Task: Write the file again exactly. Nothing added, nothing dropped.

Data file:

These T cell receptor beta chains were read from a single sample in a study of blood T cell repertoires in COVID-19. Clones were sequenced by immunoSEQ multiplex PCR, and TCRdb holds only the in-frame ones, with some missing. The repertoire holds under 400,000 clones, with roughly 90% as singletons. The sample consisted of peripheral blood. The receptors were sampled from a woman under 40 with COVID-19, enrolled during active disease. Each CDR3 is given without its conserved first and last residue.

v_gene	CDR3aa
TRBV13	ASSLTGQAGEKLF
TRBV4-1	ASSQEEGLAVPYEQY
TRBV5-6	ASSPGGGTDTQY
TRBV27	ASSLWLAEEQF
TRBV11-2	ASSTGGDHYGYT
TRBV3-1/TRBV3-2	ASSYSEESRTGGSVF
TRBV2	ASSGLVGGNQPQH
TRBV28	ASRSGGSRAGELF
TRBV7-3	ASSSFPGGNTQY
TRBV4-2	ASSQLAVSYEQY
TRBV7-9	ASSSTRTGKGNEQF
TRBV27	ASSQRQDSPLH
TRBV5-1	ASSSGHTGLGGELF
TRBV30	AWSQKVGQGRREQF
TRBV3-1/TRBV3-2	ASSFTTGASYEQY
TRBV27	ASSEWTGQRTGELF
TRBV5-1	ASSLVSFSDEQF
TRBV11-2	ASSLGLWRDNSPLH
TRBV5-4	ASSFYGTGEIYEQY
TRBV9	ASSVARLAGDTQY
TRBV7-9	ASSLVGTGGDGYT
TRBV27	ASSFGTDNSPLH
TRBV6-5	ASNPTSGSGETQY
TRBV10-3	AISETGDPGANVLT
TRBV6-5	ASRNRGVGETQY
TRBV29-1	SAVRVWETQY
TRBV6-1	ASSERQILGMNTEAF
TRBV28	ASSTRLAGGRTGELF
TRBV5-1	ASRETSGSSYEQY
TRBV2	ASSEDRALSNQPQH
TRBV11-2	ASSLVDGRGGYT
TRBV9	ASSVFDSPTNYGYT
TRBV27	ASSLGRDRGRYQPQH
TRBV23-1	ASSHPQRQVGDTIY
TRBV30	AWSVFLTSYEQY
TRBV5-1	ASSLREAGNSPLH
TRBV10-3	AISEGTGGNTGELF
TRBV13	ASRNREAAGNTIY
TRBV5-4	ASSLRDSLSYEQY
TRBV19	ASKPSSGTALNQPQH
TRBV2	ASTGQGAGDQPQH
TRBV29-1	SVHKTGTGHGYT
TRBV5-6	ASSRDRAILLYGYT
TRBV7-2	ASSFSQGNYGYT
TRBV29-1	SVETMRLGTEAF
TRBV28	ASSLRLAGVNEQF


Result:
These T cell receptor beta chains were read from a single sample in a study of blood T cell repertoires in COVID-19. Clones were sequenced by immunoSEQ multiplex PCR, and TCRdb holds only the in-frame ones, with some missing. The repertoire holds under 400,000 clones, with roughly 90% as singletons. The sample consisted of peripheral blood. The receptors were sampled from a woman under 40 with COVID-19, enrolled during active disease. Each CDR3 is given without its conserved first and last residue.

v_gene	CDR3aa
TRBV13	ASSLTGQAGEKLF
TRBV4-1	ASSQEEGLAVPYEQY
TRBV5-6	ASSPGGGTDTQY
TRBV27	ASSLWLAEEQF
TRBV11-2	ASSTGGDHYGYT
TRBV3-1/TRBV3-2	ASSYSEESRTGGSVF
TRBV2	ASSGLVGGNQPQH
TRBV28	ASRSGGSRAGELF
TRBV7-3	ASSSFPGGNTQY
TRBV4-2	ASSQLAVSYEQY
TRBV7-9	ASSSTRTGKGNEQF
TRBV27	ASSQRQDSPLH
TRBV5-1	ASSSGHTGLGGELF
TRBV30	AWSQKVGQGRREQF
TRBV3-1/TRBV3-2	ASSFTTGASYEQY
TRBV27	ASSEWTGQRTGELF
TRBV5-1	ASSLVSFSDEQF
TRBV11-2	ASSLGLWRDNSPLH
TRBV5-4	ASSFYGTGEIYEQY
TRBV9	ASSVARLAGDTQY
TRBV7-9	ASSLVGTGGDGYT
TRBV27	ASSFGTDNSPLH
TRBV6-5	ASNPTSGSGETQY
TRBV10-3	AISETGDPGANVLT
TRBV6-5	ASRNRGVGETQY
TRBV29-1	SAVRVWETQY
TRBV6-1	ASSERQILGMNTEAF
TRBV28	ASSTRLAGGRTGELF
TRBV5-1	ASRETSGSSYEQY
TRBV2	ASSEDRALSNQPQH
TRBV11-2	ASSLVDGRGGYT
TRBV9	ASSVFDSPTNYGYT
TRBV27	ASSLGRDRGRYQPQH
TRBV23-1	ASSHPQRQVGDTIY
TRBV30	AWSVFLTSYEQY
TRBV5-1	ASSLREAGNSPLH
TRBV10-3	AISEGTGGNTGELF
TRBV13	ASRNREAAGNTIY
TRBV5-4	ASSLRDSLSYEQY
TRBV19	ASKPSSGTALNQPQH
TRBV2	ASTGQGAGDQPQH
TRBV29-1	SVHKTGTGHGYT
TRBV5-6	ASSRDRAILLYGYT
TRBV7-2	ASSFSQGNYGYT
TRBV29-1	SVETMRLGTEAF
TRBV28	ASSLRLAGVNEQF